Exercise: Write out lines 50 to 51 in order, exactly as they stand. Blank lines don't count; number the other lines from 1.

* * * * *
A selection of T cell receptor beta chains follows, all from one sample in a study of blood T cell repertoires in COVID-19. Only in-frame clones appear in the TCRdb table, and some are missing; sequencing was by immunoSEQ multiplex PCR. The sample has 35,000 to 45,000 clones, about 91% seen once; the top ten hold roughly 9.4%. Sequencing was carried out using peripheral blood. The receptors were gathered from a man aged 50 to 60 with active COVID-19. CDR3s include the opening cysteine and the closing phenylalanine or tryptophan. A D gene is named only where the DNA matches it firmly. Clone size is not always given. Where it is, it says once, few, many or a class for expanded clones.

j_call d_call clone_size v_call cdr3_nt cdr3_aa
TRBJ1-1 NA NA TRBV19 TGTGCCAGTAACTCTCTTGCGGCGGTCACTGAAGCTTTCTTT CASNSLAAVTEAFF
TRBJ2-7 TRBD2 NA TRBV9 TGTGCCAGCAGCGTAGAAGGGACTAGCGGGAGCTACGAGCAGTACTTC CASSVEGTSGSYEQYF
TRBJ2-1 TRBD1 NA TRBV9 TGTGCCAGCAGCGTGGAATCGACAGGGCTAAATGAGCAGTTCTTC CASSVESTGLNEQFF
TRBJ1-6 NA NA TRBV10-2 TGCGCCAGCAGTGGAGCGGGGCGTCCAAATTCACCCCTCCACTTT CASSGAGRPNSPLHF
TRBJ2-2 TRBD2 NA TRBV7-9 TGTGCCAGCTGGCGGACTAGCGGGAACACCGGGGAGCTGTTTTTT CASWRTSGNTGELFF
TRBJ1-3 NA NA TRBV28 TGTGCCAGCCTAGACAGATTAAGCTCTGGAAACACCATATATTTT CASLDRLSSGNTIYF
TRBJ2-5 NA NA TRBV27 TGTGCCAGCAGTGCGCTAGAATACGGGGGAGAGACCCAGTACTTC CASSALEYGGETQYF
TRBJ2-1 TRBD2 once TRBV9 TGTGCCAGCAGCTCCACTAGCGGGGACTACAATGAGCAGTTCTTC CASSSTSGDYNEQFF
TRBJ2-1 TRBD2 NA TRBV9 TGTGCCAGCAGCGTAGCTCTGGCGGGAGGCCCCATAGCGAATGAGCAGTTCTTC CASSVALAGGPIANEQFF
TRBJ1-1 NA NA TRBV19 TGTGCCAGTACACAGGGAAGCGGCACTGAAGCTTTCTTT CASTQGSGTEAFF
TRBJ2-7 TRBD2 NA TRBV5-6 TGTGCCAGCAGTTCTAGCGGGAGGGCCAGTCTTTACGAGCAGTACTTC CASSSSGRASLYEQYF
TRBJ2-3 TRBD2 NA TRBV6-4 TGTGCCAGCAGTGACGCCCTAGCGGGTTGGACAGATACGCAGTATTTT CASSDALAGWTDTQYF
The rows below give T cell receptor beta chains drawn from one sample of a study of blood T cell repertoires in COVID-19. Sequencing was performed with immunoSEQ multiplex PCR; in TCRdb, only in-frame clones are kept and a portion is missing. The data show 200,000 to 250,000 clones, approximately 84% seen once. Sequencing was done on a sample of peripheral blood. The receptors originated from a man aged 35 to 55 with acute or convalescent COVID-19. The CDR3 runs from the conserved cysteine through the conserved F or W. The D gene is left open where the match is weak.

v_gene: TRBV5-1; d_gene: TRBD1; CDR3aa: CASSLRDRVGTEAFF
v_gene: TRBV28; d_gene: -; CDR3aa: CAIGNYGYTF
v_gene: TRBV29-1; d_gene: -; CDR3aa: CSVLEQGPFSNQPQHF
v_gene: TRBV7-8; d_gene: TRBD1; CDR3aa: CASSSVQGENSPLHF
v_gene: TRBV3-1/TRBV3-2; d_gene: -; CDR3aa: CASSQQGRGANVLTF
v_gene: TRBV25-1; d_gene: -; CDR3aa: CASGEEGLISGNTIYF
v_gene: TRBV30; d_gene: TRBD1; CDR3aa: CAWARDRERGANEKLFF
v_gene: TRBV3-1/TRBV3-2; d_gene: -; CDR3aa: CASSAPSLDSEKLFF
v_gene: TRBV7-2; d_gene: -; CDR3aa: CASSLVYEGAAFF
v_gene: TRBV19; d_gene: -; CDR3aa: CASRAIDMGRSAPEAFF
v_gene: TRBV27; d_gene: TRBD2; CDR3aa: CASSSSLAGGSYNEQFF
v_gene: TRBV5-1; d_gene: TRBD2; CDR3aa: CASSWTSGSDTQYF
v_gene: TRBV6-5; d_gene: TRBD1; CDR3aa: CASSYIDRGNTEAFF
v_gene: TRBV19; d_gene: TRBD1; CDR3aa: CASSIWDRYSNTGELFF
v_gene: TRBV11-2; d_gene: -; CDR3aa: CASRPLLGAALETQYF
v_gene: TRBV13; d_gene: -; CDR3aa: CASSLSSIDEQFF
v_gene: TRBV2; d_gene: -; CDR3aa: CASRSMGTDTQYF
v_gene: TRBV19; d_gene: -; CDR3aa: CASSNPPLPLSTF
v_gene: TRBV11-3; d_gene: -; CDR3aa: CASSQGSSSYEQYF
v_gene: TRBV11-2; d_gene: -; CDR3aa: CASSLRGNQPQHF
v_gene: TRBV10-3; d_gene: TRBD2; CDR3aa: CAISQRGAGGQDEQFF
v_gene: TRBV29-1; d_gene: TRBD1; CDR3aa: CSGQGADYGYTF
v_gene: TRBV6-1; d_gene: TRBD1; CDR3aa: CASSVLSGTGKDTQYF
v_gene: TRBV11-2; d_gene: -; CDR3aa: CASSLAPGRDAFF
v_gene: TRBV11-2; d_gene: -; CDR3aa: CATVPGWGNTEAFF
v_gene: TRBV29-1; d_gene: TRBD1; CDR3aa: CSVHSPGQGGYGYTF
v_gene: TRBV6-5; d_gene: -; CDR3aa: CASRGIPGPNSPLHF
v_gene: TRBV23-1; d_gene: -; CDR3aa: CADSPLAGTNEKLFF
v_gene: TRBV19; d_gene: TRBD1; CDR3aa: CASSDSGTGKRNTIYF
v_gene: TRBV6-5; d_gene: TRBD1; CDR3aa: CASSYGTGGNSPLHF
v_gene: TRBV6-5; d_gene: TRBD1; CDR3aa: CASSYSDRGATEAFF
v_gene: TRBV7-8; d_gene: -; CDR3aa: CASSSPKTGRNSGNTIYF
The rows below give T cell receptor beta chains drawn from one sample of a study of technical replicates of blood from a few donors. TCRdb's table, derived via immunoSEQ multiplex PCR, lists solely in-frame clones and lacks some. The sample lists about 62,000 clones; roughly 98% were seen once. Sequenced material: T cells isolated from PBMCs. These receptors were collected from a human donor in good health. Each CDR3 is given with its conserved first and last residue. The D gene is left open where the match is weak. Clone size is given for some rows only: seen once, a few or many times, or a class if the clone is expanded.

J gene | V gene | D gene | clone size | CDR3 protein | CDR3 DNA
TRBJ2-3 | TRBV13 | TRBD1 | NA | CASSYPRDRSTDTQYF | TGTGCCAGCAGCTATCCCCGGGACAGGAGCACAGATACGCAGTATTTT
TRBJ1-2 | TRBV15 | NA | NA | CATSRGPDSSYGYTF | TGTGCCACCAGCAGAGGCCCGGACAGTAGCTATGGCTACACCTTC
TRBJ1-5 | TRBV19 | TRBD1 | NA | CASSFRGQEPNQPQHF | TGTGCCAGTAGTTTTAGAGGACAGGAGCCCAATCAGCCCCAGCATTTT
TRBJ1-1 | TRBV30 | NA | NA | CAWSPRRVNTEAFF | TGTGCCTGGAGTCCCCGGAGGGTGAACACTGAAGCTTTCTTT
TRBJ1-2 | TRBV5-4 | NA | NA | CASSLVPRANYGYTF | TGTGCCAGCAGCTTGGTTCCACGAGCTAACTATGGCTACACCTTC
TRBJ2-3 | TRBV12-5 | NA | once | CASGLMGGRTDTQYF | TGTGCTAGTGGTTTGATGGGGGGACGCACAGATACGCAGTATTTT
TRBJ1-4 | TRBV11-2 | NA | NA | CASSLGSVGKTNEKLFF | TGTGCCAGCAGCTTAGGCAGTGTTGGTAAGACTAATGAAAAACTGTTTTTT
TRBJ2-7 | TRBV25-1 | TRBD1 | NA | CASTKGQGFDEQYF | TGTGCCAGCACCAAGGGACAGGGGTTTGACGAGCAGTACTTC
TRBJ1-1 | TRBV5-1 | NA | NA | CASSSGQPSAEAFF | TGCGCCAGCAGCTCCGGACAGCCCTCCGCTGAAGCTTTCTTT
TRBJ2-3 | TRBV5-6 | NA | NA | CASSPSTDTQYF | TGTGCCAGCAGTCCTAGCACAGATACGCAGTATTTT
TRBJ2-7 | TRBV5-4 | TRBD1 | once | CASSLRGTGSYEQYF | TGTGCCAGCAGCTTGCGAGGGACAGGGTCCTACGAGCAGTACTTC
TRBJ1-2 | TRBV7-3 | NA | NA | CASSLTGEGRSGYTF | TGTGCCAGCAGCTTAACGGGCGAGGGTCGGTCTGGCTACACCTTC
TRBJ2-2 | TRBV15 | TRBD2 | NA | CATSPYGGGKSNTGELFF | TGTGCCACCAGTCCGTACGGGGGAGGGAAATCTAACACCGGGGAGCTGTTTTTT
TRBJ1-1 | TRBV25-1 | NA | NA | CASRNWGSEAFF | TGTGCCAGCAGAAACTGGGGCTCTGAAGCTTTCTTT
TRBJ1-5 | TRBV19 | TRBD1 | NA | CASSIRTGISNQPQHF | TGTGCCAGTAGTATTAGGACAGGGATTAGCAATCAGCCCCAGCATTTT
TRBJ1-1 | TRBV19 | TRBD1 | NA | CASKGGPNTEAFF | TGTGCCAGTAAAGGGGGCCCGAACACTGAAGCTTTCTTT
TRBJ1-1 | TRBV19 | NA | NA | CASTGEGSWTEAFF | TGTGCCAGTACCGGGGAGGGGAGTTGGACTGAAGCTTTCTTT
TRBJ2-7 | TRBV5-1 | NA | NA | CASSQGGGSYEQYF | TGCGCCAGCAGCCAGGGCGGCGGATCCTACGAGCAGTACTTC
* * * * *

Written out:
TRBJ2-3 | TRBV13 | TRBD1 | NA | CASSYPRDRSTDTQYF | TGTGCCAGCAGCTATCCCCGGGACAGGAGCACAGATACGCAGTATTTT
TRBJ1-2 | TRBV15 | NA | NA | CATSRGPDSSYGYTF | TGTGCCACCAGCAGAGGCCCGGACAGTAGCTATGGCTACACCTTC